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I was just wondering how is it done and I don't mean those altissimo multiphonics. Many contemporary altoist (like Sanborn, Rangell etc.) use this effect when they play higher notes like C3 (C + octave key) or D3 etc. They hold on to this note for awhile and it kind of cracks (no growl). Is it done just by overblowing or does it involve alternate fingerings or what? How does or does mpc/reed setup affect this?

This is the best I could explain this. Maybe I could put a short clip demonstrating this effect (if it's necessary)..

Thanks,
-TH
 

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When I had a dukoff on alto I used to split my A's all the time...trying to play like Sanborn. I'd finger A and aim lower as if playing overtone exercizes an it would split the note by an octave.
 

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After reading this thread and some others and actually trying it I found it fairly easy to pull off with the right mouthpiece and reed. Essentially from what I found you follow the above post about playing a low note and using your embrochure to raise the tone an octave. Work through the whole range until you have it down which if your a newer player will probably take some time. After some study of how that works I essentially found you are raising the center of the reed and closing the opening, then you just do that and force some more air through that opening and it split pretty easily. I only spent about 20 minutes on this and found I could get certain notes to do it easily F, G, D, other notes not as easily, however I think if I would like to be able to use it as a tool it has to be much more manageable which it currently is not. I think if I spent a few hours practicing this technique I would have it down, unsure if I would use it though, if you really want to use this it seems to me you must master not using the octave key, and that will be like a road directly to where you want to go. Hope this helps, never really listened to Sanborn can anyone point me to a tune of his which he uses this technique in a song? Thanks, Jay.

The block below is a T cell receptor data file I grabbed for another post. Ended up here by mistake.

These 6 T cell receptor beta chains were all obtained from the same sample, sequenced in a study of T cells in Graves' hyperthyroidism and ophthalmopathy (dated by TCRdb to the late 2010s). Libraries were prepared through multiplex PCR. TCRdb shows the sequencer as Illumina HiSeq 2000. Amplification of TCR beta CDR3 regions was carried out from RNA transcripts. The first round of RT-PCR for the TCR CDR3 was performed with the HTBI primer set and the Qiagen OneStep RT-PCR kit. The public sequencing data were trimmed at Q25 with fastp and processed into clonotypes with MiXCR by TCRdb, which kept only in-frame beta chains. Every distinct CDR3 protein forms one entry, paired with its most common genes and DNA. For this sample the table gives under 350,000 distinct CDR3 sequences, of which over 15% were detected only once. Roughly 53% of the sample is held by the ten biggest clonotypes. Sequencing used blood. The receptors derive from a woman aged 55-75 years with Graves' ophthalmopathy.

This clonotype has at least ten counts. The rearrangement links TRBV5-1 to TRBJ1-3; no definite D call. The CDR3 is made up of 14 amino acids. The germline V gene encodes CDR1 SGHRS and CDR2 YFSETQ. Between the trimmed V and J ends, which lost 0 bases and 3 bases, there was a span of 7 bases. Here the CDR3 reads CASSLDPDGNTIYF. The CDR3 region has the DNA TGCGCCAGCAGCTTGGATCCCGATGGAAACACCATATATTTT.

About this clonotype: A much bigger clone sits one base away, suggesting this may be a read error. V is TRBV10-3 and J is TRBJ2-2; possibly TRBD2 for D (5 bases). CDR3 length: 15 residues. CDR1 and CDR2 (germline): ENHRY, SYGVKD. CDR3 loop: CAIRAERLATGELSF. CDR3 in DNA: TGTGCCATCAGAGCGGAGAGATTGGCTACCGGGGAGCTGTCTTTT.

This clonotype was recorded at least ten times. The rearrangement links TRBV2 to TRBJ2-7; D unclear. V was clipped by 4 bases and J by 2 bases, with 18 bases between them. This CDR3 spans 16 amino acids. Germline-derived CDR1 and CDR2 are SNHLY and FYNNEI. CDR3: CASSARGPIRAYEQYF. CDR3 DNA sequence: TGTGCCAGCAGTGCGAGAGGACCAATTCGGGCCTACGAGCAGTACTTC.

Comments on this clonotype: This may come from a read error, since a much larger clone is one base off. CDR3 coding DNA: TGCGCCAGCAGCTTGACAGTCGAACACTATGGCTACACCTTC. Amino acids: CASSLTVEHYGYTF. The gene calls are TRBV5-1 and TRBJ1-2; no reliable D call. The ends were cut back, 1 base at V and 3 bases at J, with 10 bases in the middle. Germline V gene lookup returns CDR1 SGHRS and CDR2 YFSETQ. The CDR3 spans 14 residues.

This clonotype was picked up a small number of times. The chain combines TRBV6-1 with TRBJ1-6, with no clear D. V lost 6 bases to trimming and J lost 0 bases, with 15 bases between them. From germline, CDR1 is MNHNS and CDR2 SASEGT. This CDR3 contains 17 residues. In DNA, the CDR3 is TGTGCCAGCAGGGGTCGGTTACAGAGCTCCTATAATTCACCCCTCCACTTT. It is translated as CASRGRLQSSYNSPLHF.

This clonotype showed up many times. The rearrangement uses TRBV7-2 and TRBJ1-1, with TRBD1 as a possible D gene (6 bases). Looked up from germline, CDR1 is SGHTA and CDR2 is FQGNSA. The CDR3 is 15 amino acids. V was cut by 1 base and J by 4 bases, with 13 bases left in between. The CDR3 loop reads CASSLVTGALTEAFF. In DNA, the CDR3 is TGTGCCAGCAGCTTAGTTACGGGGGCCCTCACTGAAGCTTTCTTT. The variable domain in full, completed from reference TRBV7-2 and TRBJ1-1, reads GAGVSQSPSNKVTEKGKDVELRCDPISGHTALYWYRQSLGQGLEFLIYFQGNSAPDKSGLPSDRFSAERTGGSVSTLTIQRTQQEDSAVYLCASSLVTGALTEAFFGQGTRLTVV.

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the key word to this is imitate......play the damn CD and copy it, play it a thousand times until u sound better than the CD.........
 

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I (and about five other SOTW-ers) once owned a particular Martin Yanagisawa made alto. That horn would break F#3 and other notes ala Sanborn really easily - an 800 alto I had at the same time wouldn't.

So I think that there are certain aspects of a horn's design that lend it the ability to break. I think it's in the neck mostly...
 

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Having the mouthpiece come out of your mouth like at a clarinet angle like Sanborn does helps a little bit, but not much.
 
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